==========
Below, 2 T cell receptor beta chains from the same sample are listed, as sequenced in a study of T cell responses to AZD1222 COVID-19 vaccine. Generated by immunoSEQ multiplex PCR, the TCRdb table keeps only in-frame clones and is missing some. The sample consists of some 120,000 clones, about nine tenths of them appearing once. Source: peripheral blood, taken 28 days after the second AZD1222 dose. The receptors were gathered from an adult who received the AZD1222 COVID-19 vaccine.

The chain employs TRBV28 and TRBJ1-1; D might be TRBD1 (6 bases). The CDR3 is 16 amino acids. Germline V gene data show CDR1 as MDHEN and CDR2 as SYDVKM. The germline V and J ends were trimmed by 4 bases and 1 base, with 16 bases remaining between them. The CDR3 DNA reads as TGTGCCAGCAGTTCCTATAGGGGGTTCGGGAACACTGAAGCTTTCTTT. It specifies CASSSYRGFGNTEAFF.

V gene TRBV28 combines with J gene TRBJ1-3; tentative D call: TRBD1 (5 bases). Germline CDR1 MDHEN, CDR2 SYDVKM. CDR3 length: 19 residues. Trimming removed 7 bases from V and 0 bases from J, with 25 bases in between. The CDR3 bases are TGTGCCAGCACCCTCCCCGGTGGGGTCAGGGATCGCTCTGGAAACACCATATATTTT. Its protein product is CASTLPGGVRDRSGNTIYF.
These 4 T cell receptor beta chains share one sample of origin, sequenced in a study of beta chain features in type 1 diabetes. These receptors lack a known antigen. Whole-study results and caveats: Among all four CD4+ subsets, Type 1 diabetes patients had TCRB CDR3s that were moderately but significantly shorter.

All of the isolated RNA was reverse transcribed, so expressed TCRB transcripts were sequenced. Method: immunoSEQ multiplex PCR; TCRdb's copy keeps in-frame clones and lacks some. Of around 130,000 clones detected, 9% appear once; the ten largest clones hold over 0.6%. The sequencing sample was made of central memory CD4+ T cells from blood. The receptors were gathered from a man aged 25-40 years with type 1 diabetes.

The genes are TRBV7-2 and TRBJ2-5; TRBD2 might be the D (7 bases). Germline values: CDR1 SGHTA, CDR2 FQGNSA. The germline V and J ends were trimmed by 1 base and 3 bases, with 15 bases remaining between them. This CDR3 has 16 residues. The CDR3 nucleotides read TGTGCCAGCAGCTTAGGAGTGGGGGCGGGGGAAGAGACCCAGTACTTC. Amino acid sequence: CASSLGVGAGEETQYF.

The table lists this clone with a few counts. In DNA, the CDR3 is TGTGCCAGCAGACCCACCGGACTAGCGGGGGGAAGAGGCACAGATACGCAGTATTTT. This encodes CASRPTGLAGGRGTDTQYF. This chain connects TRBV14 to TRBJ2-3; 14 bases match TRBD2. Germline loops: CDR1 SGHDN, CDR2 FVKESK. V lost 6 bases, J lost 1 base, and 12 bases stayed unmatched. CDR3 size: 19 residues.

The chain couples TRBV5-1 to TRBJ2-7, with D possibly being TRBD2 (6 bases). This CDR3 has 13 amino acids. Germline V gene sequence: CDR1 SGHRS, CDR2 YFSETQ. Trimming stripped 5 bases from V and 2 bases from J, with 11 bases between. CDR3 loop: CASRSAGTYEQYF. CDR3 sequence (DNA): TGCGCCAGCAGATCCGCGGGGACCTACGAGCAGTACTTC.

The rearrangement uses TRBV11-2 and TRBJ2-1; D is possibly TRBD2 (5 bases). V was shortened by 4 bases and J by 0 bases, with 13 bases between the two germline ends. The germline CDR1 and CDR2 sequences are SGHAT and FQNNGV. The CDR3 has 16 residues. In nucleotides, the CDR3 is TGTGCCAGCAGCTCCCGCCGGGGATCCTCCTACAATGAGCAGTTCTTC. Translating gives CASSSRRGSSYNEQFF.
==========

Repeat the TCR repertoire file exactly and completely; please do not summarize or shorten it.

Below, 2 T cell receptor beta chains from the same sample are listed, as sequenced in a study of T cell responses to AZD1222 COVID-19 vaccine. Generated by immunoSEQ multiplex PCR, the TCRdb table keeps only in-frame clones and is missing some. The sample consists of some 120,000 clones, about nine tenths of them appearing once. Source: peripheral blood, taken 28 days after the second AZD1222 dose. The receptors were gathered from an adult who received the AZD1222 COVID-19 vaccine.

The chain employs TRBV28 and TRBJ1-1; D might be TRBD1 (6 bases). The CDR3 is 16 amino acids. Germline V gene data show CDR1 as MDHEN and CDR2 as SYDVKM. The germline V and J ends were trimmed by 4 bases and 1 base, with 16 bases remaining between them. The CDR3 DNA reads as TGTGCCAGCAGTTCCTATAGGGGGTTCGGGAACACTGAAGCTTTCTTT. It specifies CASSSYRGFGNTEAFF.

V gene TRBV28 combines with J gene TRBJ1-3; tentative D call: TRBD1 (5 bases). Germline CDR1 MDHEN, CDR2 SYDVKM. CDR3 length: 19 residues. Trimming removed 7 bases from V and 0 bases from J, with 25 bases in between. The CDR3 bases are TGTGCCAGCACCCTCCCCGGTGGGGTCAGGGATCGCTCTGGAAACACCATATATTTT. Its protein product is CASTLPGGVRDRSGNTIYF.
These 4 T cell receptor beta chains share one sample of origin, sequenced in a study of beta chain features in type 1 diabetes. These receptors lack a known antigen. Whole-study results and caveats: Among all four CD4+ subsets, Type 1 diabetes patients had TCRB CDR3s that were moderately but significantly shorter.

All of the isolated RNA was reverse transcribed, so expressed TCRB transcripts were sequenced. Method: immunoSEQ multiplex PCR; TCRdb's copy keeps in-frame clones and lacks some. Of around 130,000 clones detected, 9% appear once; the ten largest clones hold over 0.6%. The sequencing sample was made of central memory CD4+ T cells from blood. The receptors were gathered from a man aged 25-40 years with type 1 diabetes.

The genes are TRBV7-2 and TRBJ2-5; TRBD2 might be the D (7 bases). Germline values: CDR1 SGHTA, CDR2 FQGNSA. The germline V and J ends were trimmed by 1 base and 3 bases, with 15 bases remaining between them. This CDR3 has 16 residues. The CDR3 nucleotides read TGTGCCAGCAGCTTAGGAGTGGGGGCGGGGGAAGAGACCCAGTACTTC. Amino acid sequence: CASSLGVGAGEETQYF.

The table lists this clone with a few counts. In DNA, the CDR3 is TGTGCCAGCAGACCCACCGGACTAGCGGGGGGAAGAGGCACAGATACGCAGTATTTT. This encodes CASRPTGLAGGRGTDTQYF. This chain connects TRBV14 to TRBJ2-3; 14 bases match TRBD2. Germline loops: CDR1 SGHDN, CDR2 FVKESK. V lost 6 bases, J lost 1 base, and 12 bases stayed unmatched. CDR3 size: 19 residues.

The chain couples TRBV5-1 to TRBJ2-7, with D possibly being TRBD2 (6 bases). This CDR3 has 13 amino acids. Germline V gene sequence: CDR1 SGHRS, CDR2 YFSETQ. Trimming stripped 5 bases from V and 2 bases from J, with 11 bases between. CDR3 loop: CASRSAGTYEQYF. CDR3 sequence (DNA): TGCGCCAGCAGATCCGCGGGGACCTACGAGCAGTACTTC.

The rearrangement uses TRBV11-2 and TRBJ2-1; D is possibly TRBD2 (5 bases). V was shortened by 4 bases and J by 0 bases, with 13 bases between the two germline ends. The germline CDR1 and CDR2 sequences are SGHAT and FQNNGV. The CDR3 has 16 residues. In nucleotides, the CDR3 is TGTGCCAGCAGCTCCCGCCGGGGATCCTCCTACAATGAGCAGTTCTTC. Translating gives CASSSRRGSSYNEQFF.